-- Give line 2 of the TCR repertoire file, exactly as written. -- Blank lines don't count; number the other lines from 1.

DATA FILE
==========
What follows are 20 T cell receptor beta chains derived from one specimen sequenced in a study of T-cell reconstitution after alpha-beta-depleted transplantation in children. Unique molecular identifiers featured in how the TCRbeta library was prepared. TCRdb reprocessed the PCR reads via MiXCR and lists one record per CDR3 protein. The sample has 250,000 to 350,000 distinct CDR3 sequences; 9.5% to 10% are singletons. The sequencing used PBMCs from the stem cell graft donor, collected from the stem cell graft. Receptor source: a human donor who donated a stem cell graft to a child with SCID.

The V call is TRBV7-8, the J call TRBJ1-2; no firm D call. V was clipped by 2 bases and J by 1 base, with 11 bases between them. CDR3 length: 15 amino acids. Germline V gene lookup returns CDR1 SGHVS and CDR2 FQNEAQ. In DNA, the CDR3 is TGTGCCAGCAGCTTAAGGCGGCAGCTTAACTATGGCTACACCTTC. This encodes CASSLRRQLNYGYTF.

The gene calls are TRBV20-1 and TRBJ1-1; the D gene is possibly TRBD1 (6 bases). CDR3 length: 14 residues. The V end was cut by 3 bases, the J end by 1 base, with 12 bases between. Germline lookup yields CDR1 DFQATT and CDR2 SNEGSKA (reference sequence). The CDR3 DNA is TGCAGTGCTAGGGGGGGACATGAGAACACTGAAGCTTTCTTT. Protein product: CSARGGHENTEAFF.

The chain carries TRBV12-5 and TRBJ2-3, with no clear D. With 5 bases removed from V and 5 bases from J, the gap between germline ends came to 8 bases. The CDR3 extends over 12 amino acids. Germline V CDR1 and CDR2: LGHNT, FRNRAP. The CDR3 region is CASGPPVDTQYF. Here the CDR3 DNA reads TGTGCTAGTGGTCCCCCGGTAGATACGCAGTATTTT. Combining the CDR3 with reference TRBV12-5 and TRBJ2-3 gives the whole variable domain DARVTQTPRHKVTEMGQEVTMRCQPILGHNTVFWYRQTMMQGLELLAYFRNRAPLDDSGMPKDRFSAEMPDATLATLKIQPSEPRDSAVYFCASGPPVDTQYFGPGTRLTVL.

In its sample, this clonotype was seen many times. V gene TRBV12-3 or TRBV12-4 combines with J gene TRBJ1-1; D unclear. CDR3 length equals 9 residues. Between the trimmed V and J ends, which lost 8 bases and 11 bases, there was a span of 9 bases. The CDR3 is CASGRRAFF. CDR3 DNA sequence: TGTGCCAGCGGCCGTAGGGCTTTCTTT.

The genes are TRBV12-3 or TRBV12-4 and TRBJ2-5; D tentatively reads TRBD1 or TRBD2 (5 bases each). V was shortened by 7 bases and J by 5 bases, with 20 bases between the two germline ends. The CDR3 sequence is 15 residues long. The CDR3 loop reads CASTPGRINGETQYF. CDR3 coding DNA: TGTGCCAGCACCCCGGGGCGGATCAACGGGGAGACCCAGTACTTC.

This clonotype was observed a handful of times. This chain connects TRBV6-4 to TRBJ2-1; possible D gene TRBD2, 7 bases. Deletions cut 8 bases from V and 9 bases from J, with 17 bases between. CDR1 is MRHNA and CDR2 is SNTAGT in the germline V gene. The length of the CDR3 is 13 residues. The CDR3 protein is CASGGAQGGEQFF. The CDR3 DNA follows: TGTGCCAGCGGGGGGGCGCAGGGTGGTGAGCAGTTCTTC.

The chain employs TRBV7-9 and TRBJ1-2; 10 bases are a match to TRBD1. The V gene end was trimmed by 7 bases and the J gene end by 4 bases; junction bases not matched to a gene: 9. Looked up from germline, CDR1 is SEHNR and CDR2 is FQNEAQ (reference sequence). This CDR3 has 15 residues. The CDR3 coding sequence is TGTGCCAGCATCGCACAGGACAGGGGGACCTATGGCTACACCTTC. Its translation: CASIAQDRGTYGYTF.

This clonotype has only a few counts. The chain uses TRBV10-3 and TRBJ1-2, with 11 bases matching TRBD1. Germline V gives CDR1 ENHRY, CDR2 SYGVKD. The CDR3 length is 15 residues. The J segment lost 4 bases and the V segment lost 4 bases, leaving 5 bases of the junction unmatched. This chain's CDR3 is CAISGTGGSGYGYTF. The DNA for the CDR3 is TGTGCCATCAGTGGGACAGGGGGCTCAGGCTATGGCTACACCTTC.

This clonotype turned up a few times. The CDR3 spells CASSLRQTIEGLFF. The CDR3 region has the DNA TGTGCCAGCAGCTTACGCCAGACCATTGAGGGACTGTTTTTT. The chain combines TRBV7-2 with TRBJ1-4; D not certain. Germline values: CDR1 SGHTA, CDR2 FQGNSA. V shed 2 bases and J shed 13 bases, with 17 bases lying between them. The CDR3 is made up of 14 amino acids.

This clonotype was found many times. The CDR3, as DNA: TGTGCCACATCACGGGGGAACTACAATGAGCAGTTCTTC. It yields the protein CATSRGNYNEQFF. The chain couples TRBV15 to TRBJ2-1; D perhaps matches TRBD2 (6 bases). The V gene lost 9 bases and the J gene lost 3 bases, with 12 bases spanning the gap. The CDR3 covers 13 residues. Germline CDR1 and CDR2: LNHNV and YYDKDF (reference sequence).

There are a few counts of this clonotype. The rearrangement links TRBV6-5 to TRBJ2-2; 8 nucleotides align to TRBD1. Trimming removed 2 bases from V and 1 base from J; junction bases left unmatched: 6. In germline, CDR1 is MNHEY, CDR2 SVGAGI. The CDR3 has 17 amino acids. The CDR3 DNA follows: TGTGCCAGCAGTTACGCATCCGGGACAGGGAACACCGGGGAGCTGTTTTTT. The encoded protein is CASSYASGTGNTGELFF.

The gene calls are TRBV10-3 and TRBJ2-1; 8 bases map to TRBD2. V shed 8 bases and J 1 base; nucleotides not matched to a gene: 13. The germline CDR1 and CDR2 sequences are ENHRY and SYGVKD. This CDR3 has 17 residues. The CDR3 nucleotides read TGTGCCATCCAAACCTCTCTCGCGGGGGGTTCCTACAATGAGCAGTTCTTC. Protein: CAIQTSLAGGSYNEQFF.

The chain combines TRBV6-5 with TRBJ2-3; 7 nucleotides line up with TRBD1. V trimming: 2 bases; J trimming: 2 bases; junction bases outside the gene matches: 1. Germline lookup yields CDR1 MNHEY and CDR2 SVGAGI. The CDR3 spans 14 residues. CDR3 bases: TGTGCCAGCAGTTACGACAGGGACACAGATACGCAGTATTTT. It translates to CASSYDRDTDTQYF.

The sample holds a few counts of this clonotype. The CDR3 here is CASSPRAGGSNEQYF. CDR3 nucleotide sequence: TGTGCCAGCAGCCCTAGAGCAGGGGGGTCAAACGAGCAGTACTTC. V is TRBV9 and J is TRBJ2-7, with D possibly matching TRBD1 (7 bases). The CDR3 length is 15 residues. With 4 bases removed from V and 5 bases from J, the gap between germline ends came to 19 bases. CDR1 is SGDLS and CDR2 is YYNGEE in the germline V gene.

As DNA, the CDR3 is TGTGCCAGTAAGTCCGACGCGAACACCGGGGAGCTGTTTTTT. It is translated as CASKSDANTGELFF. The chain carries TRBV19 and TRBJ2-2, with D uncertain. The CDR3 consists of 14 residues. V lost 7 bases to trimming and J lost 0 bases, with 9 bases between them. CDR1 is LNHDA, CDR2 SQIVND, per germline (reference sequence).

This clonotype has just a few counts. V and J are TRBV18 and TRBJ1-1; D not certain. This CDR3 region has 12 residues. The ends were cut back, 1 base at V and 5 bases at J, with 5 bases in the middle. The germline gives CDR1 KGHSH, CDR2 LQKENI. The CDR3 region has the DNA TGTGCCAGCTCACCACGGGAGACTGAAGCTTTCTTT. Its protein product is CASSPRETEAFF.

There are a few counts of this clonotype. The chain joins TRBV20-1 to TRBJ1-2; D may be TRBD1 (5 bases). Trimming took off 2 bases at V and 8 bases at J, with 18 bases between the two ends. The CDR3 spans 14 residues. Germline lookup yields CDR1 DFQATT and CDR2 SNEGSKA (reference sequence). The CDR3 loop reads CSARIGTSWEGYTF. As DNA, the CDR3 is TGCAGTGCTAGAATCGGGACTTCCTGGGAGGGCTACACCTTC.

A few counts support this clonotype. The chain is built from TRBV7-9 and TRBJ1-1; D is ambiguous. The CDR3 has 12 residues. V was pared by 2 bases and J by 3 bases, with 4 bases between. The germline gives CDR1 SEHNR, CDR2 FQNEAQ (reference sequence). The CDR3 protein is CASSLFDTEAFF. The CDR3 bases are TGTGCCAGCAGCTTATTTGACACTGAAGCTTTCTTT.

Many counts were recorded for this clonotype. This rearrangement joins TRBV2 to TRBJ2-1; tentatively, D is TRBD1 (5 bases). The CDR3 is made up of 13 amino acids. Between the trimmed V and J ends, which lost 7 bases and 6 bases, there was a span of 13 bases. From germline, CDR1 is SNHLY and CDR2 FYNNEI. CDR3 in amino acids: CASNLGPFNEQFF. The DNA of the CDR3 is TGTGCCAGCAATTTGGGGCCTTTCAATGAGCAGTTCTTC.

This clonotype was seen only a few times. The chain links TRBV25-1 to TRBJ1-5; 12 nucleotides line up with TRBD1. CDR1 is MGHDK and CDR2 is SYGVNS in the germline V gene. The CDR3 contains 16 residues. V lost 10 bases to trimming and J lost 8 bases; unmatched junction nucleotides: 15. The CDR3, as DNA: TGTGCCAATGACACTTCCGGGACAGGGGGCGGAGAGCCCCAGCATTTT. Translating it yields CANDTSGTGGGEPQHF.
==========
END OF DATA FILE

The V call is TRBV7-8, the J call TRBJ1-2; no firm D call. V was clipped by 2 bases and J by 1 base, with 11 bases between them. CDR3 length: 15 amino acids. Germline V gene lookup returns CDR1 SGHVS and CDR2 FQNEAQ. In DNA, the CDR3 is TGTGCCAGCAGCTTAAGGCGGCAGCTTAACTATGGCTACACCTTC. This encodes CASSLRRQLNYGYTF.